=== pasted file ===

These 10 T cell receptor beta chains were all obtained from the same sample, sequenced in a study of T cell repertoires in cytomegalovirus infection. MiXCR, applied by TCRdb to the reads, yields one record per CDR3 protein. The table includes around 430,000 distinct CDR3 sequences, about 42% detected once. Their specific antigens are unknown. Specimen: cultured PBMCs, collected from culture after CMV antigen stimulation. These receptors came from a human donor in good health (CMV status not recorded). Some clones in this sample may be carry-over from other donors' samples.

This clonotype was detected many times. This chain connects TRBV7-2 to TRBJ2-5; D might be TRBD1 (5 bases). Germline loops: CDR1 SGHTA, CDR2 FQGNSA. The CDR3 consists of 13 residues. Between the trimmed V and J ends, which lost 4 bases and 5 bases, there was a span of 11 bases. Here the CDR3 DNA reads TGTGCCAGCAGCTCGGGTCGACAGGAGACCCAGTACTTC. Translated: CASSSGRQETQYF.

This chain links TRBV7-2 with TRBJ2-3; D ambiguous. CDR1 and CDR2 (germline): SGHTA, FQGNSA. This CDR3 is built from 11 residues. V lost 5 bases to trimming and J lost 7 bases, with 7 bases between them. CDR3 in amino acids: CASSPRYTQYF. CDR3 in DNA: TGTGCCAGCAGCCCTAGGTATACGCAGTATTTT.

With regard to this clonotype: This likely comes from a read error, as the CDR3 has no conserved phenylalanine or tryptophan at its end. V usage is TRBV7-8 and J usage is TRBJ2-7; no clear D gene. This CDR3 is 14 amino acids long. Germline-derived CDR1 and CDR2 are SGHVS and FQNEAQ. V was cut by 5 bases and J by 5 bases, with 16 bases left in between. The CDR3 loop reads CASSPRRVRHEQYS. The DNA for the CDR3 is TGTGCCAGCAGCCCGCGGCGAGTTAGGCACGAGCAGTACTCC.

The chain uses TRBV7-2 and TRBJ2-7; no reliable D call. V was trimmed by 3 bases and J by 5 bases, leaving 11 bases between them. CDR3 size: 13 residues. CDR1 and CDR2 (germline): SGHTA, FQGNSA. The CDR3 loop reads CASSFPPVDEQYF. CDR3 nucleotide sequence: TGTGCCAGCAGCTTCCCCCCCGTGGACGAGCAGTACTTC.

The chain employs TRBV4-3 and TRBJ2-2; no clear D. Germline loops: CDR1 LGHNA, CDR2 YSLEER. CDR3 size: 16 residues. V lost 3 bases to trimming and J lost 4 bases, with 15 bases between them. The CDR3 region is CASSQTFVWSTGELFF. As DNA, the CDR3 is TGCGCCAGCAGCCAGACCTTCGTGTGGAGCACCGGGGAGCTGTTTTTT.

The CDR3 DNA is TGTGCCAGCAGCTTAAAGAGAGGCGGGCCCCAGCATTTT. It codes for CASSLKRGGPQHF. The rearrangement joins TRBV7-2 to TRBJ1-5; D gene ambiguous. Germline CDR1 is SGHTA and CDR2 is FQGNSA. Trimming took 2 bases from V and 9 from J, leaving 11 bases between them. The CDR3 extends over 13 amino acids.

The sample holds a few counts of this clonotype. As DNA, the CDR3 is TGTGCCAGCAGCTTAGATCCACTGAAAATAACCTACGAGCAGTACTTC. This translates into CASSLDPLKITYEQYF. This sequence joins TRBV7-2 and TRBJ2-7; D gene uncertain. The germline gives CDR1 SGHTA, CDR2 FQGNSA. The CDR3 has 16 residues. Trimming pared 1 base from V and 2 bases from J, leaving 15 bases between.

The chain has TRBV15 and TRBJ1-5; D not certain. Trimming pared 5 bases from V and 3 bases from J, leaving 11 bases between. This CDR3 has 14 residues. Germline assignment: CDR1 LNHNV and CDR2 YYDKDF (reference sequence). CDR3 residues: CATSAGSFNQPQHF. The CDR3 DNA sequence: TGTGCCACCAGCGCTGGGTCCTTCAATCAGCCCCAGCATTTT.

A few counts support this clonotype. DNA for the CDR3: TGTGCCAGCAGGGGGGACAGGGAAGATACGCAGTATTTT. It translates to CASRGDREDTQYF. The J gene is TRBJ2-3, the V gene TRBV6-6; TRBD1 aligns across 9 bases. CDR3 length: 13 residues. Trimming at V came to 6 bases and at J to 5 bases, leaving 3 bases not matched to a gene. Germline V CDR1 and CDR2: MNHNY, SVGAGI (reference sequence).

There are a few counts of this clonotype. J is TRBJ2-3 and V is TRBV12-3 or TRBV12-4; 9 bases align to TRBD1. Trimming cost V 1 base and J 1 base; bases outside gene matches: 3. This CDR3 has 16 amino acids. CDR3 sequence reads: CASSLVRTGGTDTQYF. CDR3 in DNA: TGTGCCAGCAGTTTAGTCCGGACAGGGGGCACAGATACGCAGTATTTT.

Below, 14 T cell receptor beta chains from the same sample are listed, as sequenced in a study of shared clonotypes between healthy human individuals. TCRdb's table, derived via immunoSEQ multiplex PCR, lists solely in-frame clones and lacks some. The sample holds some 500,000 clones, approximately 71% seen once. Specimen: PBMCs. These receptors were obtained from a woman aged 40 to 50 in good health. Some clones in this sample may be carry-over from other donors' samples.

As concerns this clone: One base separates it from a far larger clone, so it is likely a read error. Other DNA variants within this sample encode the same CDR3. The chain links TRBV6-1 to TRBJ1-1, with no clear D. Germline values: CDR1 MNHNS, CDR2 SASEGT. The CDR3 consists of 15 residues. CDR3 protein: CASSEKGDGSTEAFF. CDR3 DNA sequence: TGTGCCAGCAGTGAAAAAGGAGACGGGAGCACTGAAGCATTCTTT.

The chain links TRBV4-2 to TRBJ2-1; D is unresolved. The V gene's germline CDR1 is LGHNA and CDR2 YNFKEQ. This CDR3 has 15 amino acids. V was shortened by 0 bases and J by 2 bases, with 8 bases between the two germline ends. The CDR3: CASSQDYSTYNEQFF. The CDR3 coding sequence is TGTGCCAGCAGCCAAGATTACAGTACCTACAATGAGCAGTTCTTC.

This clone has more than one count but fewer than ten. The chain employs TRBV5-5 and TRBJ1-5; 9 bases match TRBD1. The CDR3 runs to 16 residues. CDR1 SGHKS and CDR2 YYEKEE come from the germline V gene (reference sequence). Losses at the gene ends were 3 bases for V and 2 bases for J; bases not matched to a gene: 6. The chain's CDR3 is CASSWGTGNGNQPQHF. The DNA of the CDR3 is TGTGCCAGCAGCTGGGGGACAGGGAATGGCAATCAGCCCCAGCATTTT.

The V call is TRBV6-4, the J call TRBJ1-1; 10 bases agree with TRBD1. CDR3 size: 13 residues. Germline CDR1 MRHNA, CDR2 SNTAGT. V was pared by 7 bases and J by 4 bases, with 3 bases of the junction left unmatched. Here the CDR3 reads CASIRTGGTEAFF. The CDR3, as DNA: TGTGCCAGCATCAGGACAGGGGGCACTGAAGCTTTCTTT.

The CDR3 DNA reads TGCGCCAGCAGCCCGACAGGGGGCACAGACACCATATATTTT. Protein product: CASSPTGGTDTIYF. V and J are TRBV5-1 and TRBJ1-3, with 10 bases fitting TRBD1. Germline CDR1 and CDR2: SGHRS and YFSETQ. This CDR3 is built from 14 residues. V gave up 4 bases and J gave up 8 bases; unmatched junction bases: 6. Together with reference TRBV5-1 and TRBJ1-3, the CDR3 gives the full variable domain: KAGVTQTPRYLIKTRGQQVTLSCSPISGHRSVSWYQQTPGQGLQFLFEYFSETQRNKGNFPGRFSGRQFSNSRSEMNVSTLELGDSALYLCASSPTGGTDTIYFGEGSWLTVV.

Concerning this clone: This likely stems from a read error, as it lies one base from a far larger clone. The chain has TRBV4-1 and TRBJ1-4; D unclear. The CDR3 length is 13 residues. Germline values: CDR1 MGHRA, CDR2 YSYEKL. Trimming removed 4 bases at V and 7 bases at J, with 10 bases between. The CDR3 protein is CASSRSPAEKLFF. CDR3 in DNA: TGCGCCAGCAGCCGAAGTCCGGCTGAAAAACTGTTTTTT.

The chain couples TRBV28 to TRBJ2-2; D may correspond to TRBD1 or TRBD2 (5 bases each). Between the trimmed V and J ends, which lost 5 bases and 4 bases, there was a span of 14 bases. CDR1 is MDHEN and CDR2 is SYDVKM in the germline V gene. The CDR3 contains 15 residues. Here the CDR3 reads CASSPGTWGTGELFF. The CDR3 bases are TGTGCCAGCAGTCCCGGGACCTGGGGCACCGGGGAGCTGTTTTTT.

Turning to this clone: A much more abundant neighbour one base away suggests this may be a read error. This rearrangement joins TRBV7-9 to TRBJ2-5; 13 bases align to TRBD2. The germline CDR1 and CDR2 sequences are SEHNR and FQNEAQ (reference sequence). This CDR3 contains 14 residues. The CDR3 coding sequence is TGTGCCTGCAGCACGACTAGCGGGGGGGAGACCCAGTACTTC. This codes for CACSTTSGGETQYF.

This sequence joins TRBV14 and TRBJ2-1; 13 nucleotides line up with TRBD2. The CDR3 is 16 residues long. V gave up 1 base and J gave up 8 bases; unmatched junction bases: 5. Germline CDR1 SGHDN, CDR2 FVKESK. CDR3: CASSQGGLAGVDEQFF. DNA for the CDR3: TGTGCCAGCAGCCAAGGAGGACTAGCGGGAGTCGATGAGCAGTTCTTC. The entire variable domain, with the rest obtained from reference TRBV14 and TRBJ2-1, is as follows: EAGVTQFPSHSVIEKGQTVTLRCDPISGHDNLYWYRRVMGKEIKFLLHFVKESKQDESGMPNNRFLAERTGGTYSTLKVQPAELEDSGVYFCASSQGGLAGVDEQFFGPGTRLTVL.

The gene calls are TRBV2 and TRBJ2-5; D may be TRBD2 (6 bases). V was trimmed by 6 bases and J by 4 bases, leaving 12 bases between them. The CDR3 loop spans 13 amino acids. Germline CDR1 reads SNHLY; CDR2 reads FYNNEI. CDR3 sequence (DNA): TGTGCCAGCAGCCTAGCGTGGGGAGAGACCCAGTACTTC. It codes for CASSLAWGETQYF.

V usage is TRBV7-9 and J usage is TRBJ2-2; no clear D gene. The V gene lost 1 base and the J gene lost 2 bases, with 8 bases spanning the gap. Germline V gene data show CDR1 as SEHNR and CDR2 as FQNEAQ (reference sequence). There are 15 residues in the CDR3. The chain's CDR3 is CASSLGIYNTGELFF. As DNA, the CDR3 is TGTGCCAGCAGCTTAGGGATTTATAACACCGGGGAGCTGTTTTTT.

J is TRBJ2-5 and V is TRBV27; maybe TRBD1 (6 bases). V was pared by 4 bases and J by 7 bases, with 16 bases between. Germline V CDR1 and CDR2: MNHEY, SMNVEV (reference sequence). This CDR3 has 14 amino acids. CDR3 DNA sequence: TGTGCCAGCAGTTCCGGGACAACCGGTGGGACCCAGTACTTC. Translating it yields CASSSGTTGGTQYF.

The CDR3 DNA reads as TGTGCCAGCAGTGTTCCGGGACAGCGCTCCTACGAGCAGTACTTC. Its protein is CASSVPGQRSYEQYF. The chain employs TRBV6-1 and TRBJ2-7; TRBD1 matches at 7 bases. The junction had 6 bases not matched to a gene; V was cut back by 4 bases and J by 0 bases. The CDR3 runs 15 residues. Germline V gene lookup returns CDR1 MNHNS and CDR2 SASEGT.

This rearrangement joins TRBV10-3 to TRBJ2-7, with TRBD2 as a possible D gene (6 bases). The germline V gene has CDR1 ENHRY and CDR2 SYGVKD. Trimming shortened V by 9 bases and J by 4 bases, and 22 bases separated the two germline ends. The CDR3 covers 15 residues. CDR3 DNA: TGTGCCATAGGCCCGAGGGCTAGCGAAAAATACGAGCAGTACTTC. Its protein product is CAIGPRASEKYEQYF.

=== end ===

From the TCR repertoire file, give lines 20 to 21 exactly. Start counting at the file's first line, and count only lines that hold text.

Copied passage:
Turning to this clone: A much more abundant neighbour one base away suggests this may be a read error. This rearrangement joins TRBV7-9 to TRBJ2-5; 13 bases align to TRBD2. The germline CDR1 and CDR2 sequences are SEHNR and FQNEAQ (reference sequence). This CDR3 contains 14 residues. The CDR3 coding sequence is TGTGCCTGCAGCACGACTAGCGGGGGGGAGACCCAGTACTTC. This codes for CACSTTSGGETQYF.

This sequence joins TRBV14 and TRBJ2-1; 13 nucleotides line up with TRBD2. The CDR3 is 16 residues long. V gave up 1 base and J gave up 8 bases; unmatched junction bases: 5. Germline CDR1 SGHDN, CDR2 FVKESK. CDR3: CASSQGGLAGVDEQFF. DNA for the CDR3: TGTGCCAGCAGCCAAGGAGGACTAGCGGGAGTCGATGAGCAGTTCTTC. The entire variable domain, with the rest obtained from reference TRBV14 and TRBJ2-1, is as follows: EAGVTQFPSHSVIEKGQTVTLRCDPISGHDNLYWYRRVMGKEIKFLLHFVKESKQDESGMPNNRFLAERTGGTYSTLKVQPAELEDSGVYFCASSQGGLAGVDEQFFGPGTRLTVL.